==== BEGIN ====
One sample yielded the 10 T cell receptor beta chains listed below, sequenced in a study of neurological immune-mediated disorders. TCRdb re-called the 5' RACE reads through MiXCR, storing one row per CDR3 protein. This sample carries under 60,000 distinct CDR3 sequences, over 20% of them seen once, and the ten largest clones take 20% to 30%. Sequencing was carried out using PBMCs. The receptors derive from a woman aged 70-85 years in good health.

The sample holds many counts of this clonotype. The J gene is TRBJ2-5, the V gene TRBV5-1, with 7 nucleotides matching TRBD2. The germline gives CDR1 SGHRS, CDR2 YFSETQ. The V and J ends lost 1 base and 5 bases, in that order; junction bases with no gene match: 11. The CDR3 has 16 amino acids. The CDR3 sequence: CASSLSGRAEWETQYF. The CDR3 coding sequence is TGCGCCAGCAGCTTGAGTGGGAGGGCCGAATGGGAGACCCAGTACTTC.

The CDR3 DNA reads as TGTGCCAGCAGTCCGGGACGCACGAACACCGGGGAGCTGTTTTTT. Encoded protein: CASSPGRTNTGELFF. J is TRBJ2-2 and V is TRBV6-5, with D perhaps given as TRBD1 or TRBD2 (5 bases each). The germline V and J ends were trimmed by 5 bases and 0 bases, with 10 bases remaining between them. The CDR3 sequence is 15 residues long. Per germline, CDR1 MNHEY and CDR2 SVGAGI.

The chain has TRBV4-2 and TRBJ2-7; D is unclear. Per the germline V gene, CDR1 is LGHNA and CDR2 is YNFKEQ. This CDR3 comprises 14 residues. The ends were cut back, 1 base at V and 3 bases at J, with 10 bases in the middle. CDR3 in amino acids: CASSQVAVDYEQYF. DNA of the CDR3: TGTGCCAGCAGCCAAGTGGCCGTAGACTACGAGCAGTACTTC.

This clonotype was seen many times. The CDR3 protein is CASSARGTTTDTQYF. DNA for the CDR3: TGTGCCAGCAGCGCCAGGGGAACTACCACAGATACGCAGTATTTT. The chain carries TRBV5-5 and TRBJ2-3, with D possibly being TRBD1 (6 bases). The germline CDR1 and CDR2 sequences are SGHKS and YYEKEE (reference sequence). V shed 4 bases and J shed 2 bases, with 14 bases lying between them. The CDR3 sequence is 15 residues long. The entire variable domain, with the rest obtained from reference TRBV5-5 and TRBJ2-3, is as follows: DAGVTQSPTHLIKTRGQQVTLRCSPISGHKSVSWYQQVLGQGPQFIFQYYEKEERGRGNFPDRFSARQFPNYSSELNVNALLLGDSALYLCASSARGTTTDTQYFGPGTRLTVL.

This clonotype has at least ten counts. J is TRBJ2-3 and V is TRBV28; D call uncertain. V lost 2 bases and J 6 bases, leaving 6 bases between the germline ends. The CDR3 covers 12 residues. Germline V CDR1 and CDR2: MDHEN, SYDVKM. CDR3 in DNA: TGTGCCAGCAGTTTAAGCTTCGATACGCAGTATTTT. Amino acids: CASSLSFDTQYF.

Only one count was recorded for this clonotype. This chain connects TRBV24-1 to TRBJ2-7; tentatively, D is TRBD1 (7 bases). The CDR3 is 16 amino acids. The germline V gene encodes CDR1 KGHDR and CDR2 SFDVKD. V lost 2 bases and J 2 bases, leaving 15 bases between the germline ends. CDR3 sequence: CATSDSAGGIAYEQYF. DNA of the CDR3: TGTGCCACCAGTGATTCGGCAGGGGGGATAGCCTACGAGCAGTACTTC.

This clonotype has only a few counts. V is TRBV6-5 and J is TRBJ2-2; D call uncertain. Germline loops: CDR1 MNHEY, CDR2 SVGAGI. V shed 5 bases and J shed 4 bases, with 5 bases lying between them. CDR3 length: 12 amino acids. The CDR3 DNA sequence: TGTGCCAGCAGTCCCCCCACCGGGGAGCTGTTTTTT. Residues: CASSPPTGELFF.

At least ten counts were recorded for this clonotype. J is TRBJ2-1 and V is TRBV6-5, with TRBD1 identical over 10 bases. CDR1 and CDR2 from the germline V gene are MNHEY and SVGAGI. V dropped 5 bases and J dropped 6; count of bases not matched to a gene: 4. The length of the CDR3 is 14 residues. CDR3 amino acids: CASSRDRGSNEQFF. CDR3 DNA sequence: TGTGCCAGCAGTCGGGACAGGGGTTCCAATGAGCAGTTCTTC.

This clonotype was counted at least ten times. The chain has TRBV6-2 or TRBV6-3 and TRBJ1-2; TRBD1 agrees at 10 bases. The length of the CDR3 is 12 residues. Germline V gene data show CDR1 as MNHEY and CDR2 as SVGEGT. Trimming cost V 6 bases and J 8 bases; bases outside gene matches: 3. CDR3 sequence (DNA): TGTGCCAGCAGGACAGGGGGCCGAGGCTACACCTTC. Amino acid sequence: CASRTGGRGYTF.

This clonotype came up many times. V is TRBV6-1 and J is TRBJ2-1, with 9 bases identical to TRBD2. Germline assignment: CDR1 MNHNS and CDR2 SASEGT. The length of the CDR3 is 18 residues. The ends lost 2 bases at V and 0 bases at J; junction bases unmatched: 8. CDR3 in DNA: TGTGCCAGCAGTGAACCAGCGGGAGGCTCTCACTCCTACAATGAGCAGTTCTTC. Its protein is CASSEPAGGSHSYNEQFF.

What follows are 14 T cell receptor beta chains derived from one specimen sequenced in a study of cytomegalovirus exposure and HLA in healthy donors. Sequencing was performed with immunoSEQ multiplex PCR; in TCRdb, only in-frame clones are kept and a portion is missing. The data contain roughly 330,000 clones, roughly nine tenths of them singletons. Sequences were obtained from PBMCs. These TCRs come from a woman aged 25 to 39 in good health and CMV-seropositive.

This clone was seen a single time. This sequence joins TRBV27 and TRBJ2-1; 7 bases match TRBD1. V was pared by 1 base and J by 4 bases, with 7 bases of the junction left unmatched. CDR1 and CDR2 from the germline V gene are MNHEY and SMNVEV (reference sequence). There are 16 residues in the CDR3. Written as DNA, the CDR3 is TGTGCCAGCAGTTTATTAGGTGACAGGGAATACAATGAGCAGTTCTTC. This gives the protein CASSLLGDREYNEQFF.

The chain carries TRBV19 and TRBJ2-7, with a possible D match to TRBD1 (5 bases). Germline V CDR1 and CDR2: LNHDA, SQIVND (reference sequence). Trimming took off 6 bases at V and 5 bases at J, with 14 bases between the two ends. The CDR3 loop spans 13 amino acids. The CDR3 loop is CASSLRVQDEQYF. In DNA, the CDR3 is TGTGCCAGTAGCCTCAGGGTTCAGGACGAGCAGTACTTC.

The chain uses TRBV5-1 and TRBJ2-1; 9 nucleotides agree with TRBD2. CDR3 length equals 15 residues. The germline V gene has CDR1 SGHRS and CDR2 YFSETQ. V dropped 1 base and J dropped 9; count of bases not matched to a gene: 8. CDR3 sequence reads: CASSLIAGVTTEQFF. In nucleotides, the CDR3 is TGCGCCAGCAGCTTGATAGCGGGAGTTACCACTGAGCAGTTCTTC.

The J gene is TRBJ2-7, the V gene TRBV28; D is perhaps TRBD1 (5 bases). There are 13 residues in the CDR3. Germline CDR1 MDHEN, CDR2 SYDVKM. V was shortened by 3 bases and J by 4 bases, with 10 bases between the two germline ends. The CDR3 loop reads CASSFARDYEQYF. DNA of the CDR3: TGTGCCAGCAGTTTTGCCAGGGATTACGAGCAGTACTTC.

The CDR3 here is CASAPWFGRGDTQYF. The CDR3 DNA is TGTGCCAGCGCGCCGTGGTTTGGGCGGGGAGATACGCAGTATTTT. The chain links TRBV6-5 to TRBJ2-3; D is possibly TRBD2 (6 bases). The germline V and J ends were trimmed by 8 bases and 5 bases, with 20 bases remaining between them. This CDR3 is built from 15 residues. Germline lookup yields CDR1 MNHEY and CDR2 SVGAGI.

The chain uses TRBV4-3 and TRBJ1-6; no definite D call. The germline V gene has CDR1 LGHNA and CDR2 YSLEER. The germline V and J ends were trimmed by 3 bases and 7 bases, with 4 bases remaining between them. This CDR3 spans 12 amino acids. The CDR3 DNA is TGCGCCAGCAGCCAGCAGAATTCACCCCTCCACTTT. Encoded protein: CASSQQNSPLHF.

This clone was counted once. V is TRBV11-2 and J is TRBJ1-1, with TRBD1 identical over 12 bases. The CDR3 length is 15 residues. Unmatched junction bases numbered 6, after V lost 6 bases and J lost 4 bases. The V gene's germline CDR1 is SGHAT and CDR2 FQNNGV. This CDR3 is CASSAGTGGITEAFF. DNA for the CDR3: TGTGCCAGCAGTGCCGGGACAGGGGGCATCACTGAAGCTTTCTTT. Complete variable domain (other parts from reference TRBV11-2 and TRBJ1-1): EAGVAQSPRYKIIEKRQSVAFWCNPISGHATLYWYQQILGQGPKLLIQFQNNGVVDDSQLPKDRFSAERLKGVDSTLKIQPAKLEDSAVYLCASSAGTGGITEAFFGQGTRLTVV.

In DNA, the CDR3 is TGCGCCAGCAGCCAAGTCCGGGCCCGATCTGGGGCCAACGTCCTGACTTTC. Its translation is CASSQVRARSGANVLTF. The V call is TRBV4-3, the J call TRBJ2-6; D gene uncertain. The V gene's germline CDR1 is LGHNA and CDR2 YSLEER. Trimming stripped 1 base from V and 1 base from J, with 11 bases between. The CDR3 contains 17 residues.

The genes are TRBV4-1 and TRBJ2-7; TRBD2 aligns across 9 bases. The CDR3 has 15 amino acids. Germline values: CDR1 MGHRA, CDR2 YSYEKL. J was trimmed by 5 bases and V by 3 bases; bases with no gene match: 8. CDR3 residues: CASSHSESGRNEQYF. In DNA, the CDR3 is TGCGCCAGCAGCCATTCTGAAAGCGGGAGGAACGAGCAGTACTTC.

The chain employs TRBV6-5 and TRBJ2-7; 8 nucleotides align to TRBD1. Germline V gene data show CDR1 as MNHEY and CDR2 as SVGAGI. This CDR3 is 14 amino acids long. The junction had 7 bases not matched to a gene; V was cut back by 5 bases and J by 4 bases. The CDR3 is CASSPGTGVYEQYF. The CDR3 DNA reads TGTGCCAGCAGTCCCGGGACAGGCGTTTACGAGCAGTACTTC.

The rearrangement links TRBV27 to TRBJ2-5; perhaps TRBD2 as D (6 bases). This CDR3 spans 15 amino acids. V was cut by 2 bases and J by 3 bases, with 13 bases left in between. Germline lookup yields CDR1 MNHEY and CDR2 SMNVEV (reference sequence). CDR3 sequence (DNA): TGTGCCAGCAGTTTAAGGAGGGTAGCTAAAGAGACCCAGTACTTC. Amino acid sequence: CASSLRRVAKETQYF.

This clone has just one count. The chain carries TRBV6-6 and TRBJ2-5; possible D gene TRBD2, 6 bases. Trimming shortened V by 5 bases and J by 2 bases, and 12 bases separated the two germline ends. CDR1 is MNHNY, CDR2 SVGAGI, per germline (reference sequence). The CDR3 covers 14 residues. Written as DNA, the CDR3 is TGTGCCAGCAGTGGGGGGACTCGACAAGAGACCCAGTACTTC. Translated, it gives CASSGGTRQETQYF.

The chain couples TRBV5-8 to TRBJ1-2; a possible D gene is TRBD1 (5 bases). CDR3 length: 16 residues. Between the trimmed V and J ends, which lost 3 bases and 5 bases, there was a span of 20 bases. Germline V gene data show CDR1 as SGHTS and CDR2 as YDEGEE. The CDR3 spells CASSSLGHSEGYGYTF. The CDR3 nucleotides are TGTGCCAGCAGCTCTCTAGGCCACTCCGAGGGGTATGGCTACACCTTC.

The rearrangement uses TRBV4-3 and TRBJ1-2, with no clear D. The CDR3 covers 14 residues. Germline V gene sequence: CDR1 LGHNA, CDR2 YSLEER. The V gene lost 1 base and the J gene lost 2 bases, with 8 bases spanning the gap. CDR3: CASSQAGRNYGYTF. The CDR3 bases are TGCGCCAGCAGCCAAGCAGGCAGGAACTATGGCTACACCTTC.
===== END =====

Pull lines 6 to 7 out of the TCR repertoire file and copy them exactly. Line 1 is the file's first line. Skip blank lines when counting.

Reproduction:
This clonotype has at least ten counts. J is TRBJ2-3 and V is TRBV28; D call uncertain. V lost 2 bases and J 6 bases, leaving 6 bases between the germline ends. The CDR3 covers 12 residues. Germline V CDR1 and CDR2: MDHEN, SYDVKM. CDR3 in DNA: TGTGCCAGCAGTTTAAGCTTCGATACGCAGTATTTT. Amino acids: CASSLSFDTQYF.

Only one count was recorded for this clonotype. This chain connects TRBV24-1 to TRBJ2-7; tentatively, D is TRBD1 (7 bases). The CDR3 is 16 amino acids. The germline V gene encodes CDR1 KGHDR and CDR2 SFDVKD. V lost 2 bases and J 2 bases, leaving 15 bases between the germline ends. CDR3 sequence: CATSDSAGGIAYEQYF. DNA of the CDR3: TGTGCCACCAGTGATTCGGCAGGGGGGATAGCCTACGAGCAGTACTTC.